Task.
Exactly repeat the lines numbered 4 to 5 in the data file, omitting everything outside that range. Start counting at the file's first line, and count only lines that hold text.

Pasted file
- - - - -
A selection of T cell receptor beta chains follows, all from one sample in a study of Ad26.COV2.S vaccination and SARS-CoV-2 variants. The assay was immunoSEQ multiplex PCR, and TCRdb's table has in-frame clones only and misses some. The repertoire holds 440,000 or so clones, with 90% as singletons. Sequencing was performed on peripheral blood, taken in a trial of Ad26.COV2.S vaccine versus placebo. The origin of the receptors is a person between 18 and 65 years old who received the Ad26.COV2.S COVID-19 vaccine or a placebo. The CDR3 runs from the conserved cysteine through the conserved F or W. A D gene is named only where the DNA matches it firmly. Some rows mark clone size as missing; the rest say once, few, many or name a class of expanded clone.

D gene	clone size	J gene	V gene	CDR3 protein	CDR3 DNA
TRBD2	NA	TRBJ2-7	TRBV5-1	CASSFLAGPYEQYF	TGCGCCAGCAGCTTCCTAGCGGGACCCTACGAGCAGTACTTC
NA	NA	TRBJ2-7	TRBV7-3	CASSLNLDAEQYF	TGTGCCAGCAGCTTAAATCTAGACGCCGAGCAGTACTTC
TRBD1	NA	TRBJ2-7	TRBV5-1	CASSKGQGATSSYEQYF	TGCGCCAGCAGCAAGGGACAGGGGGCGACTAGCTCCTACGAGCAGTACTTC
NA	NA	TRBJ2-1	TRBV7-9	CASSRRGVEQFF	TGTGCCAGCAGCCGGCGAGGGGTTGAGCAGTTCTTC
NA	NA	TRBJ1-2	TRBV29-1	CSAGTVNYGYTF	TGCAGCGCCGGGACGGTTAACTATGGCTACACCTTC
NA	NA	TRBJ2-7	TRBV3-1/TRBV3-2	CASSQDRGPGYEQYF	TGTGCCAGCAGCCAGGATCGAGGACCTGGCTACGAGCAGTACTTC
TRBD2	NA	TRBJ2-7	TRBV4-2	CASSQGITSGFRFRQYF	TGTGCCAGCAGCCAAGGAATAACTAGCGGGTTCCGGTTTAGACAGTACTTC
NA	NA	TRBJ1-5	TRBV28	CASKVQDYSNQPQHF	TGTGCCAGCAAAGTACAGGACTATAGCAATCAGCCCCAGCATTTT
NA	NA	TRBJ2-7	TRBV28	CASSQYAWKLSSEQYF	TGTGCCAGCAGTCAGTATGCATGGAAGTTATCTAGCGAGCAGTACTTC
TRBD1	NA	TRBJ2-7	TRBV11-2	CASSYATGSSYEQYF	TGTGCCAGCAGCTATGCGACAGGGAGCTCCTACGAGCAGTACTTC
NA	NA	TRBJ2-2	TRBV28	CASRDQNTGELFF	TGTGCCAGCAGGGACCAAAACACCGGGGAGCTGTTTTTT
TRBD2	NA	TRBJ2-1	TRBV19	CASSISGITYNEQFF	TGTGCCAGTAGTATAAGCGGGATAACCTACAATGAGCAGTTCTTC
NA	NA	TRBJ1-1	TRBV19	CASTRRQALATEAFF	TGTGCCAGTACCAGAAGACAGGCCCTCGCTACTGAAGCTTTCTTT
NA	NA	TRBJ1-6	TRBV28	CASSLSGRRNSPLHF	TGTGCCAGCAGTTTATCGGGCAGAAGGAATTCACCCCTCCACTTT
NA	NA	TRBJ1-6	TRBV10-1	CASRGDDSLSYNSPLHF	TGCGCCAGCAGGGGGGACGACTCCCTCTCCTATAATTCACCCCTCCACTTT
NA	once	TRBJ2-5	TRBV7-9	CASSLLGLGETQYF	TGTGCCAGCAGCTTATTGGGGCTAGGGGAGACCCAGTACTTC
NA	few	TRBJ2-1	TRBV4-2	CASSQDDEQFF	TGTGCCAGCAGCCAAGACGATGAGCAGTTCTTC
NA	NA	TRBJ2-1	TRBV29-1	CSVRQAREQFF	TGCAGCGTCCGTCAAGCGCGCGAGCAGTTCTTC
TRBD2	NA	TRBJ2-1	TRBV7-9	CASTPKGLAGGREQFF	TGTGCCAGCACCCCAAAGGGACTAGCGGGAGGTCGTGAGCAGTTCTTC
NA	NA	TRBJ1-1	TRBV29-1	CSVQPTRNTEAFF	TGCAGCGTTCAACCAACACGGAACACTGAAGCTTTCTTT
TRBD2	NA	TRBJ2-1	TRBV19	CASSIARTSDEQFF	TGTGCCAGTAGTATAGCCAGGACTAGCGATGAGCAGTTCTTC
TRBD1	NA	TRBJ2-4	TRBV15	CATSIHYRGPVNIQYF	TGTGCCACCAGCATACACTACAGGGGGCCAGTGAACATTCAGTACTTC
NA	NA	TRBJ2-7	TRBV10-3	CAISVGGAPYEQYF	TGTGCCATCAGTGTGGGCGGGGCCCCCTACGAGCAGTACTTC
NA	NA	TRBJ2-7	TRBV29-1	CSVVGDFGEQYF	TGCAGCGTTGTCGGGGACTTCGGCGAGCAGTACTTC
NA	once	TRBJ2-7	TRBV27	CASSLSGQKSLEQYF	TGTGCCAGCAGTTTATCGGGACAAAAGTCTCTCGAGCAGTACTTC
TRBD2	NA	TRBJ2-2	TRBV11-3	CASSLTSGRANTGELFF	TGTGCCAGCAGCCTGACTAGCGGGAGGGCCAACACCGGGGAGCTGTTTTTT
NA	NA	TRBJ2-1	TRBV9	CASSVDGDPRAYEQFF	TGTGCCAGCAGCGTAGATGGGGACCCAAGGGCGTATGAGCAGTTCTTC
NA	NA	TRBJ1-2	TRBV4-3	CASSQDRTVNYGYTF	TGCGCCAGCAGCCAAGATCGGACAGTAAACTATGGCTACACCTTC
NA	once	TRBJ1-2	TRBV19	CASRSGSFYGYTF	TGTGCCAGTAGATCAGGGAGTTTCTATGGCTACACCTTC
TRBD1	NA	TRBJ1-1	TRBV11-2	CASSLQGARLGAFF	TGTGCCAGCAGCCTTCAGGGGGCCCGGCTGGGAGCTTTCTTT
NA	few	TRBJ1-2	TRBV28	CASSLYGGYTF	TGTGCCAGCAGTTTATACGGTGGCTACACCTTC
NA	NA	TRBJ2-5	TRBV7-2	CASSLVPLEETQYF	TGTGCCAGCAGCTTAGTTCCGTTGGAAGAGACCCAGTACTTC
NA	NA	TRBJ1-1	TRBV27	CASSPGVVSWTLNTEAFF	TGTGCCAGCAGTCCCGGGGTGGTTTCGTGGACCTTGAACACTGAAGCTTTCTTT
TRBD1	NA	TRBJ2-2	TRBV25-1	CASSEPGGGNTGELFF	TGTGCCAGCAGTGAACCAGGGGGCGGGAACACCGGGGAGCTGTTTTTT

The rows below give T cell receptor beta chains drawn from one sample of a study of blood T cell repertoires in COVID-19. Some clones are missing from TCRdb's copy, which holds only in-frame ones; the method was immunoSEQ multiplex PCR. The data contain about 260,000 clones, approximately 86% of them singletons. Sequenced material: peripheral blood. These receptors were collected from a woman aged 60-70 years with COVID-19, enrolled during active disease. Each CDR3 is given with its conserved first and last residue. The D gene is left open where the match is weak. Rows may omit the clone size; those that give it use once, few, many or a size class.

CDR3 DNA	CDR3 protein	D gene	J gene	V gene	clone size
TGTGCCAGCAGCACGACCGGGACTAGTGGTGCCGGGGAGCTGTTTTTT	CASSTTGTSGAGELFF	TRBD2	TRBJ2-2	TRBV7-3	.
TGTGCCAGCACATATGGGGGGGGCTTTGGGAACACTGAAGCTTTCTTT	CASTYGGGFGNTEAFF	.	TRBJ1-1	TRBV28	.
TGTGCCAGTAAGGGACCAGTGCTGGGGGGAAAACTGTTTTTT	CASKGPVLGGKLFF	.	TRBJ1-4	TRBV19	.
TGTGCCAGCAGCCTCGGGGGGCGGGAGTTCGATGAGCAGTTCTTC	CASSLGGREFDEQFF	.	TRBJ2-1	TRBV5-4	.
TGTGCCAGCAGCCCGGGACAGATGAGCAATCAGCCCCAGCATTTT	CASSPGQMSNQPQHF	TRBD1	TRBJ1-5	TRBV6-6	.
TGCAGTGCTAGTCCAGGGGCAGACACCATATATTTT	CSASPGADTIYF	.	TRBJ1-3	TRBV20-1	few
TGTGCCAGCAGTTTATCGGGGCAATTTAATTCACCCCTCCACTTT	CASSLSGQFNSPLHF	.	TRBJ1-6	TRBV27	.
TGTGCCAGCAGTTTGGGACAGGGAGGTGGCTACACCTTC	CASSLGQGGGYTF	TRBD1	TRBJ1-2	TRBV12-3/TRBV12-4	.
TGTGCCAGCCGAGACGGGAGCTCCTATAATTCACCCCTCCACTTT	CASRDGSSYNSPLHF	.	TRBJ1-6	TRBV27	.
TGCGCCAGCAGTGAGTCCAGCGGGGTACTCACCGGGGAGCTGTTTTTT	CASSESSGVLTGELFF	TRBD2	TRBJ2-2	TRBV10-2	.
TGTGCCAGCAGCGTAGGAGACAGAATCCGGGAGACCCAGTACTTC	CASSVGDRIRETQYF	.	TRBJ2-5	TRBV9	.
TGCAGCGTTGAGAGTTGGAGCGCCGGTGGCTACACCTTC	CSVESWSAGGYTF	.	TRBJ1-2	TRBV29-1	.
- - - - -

NA	NA	TRBJ2-7	TRBV7-3	CASSLNLDAEQYF	TGTGCCAGCAGCTTAAATCTAGACGCCGAGCAGTACTTC
TRBD1	NA	TRBJ2-7	TRBV5-1	CASSKGQGATSSYEQYF	TGCGCCAGCAGCAAGGGACAGGGGGCGACTAGCTCCTACGAGCAGTACTTC